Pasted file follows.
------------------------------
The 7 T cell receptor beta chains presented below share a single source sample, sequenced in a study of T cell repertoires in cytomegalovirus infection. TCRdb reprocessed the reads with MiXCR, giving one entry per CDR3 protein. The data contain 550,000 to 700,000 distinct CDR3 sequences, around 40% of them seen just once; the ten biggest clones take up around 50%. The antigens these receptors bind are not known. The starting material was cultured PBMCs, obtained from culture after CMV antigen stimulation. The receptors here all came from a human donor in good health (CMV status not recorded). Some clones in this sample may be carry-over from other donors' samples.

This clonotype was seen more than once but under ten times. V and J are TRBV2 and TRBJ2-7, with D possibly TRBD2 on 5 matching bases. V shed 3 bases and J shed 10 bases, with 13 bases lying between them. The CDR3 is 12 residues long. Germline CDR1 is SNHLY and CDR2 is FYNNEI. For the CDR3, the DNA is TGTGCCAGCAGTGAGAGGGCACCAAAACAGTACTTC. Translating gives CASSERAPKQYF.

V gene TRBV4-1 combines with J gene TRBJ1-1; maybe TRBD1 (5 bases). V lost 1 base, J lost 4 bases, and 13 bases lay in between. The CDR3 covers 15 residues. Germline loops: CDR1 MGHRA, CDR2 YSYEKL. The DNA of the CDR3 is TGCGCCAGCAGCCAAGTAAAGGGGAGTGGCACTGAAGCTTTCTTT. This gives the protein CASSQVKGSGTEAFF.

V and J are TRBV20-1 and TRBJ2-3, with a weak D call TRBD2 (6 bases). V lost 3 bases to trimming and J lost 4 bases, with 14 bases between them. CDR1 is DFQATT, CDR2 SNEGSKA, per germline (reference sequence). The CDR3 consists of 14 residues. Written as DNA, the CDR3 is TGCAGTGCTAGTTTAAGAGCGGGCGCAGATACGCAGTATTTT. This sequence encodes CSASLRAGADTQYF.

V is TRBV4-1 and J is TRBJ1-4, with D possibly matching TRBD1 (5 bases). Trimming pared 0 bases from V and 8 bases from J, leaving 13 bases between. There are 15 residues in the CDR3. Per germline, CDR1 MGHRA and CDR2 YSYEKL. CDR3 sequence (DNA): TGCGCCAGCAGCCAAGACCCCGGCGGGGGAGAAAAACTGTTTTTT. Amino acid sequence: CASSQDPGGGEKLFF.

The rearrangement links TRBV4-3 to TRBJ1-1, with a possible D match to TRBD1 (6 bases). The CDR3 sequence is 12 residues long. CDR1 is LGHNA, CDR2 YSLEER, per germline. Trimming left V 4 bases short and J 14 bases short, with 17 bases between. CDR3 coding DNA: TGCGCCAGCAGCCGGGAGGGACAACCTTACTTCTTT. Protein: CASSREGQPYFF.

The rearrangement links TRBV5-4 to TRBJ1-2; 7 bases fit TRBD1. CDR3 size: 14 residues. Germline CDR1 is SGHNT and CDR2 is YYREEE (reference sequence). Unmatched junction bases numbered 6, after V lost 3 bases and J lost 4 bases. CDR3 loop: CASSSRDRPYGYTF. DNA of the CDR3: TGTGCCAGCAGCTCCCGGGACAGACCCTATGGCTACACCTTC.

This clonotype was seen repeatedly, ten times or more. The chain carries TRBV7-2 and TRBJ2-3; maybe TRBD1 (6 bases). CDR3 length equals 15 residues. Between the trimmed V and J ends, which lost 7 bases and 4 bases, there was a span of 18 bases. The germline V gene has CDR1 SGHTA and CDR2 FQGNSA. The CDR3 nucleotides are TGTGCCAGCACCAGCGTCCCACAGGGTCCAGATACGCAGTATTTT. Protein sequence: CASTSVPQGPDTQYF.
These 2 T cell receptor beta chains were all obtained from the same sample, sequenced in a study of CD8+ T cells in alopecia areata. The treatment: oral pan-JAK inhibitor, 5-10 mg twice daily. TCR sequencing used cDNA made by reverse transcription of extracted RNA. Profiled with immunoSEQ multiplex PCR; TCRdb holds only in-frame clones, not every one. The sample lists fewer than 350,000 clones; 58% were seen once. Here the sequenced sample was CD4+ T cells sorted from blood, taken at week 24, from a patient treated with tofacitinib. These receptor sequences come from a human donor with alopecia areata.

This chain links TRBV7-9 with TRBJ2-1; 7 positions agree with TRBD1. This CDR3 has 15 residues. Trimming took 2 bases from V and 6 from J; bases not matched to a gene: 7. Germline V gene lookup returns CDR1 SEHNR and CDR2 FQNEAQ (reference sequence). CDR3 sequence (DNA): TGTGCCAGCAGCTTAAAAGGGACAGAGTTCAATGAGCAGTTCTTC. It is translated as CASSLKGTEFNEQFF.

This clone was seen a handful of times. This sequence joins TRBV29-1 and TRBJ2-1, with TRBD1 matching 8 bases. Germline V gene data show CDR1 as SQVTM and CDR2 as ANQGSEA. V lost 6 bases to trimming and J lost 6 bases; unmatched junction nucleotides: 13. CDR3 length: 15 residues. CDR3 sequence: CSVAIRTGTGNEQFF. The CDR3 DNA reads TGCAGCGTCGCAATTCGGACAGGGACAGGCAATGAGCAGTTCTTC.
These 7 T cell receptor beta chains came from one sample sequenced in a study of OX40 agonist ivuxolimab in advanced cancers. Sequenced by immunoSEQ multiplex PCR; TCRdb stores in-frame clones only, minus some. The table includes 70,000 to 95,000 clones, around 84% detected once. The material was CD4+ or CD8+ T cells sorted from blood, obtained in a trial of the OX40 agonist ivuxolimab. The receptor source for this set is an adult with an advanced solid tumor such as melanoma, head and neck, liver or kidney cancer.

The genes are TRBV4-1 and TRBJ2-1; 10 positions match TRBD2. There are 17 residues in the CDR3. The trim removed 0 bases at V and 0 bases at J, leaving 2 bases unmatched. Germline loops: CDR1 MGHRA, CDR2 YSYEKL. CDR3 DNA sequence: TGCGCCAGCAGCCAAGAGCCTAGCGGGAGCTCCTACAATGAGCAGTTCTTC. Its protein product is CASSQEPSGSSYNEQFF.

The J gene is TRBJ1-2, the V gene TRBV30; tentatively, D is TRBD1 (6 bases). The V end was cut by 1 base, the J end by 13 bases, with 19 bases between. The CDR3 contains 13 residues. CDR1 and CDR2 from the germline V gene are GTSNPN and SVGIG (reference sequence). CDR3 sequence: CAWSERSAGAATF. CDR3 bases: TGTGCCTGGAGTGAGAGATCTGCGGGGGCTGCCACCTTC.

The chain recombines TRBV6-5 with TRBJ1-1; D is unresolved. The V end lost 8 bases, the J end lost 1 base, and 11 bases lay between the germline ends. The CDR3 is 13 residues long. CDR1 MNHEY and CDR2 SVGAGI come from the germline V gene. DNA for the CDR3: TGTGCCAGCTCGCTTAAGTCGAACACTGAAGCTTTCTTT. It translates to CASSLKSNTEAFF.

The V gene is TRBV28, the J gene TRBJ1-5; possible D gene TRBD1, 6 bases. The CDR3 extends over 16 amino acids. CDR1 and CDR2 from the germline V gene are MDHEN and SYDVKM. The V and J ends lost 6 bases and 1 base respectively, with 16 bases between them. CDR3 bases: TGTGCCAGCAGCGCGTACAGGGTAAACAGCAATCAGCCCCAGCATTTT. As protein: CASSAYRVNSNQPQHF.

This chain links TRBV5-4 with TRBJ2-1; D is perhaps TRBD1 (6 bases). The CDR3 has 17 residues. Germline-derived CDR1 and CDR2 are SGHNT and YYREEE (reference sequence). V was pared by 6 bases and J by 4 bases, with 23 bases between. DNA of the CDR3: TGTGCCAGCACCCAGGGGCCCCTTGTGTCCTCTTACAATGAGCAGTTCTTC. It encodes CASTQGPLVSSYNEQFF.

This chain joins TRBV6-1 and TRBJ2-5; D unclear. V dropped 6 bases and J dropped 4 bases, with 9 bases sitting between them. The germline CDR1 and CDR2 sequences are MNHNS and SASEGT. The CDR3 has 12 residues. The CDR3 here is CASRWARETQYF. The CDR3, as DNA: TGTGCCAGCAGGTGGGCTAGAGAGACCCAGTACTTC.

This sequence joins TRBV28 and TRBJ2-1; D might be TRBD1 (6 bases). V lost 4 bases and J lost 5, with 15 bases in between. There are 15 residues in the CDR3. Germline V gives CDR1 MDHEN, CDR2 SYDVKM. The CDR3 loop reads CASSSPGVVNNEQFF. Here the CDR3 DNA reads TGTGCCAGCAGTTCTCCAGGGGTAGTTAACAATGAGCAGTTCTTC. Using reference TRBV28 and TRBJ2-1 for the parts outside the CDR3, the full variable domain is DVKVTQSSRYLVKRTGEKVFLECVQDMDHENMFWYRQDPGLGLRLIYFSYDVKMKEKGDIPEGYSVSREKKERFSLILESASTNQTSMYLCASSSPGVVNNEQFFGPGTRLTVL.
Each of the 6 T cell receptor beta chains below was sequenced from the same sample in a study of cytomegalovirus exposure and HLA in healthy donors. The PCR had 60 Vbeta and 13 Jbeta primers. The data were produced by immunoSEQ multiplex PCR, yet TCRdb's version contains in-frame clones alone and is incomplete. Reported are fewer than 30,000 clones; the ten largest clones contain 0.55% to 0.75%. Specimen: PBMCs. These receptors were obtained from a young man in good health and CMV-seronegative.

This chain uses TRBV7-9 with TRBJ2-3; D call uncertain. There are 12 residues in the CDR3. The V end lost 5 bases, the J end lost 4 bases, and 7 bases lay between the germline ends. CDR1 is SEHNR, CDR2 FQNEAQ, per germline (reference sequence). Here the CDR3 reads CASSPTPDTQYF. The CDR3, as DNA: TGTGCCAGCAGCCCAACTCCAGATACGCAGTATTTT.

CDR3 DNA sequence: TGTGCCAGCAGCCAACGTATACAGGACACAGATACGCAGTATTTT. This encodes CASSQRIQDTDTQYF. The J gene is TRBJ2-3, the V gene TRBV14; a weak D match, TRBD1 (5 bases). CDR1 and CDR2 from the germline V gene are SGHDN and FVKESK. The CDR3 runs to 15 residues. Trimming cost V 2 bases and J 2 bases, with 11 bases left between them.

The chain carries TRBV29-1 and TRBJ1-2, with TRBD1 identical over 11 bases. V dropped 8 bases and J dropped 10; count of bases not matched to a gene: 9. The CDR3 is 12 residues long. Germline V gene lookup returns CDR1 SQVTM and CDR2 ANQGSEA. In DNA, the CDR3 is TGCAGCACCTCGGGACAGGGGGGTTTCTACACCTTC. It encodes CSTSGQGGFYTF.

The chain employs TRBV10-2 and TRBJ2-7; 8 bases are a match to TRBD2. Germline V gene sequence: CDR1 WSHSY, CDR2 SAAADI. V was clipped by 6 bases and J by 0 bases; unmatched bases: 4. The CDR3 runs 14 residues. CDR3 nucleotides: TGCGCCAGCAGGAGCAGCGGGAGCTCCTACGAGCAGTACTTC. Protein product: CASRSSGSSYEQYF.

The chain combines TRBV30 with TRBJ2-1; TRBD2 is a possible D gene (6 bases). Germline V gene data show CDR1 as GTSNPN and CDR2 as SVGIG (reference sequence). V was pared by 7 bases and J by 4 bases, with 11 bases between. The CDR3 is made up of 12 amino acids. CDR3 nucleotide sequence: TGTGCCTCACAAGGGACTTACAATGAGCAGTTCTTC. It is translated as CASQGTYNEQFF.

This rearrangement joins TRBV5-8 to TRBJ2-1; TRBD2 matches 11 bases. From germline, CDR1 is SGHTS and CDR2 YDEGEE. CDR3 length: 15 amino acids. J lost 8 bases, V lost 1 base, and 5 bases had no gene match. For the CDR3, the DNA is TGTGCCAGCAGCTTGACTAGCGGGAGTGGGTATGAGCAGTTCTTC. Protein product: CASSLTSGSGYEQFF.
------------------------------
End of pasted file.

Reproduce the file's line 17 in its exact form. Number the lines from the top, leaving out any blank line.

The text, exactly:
This chain links TRBV5-4 with TRBJ2-1; D is perhaps TRBD1 (6 bases). The CDR3 has 17 residues. Germline-derived CDR1 and CDR2 are SGHNT and YYREEE (reference sequence). V was pared by 6 bases and J by 4 bases, with 23 bases between. DNA of the CDR3: TGTGCCAGCACCCAGGGGCCCCTTGTGTCCTCTTACAATGAGCAGTTCTTC. It encodes CASTQGPLVSSYNEQFF.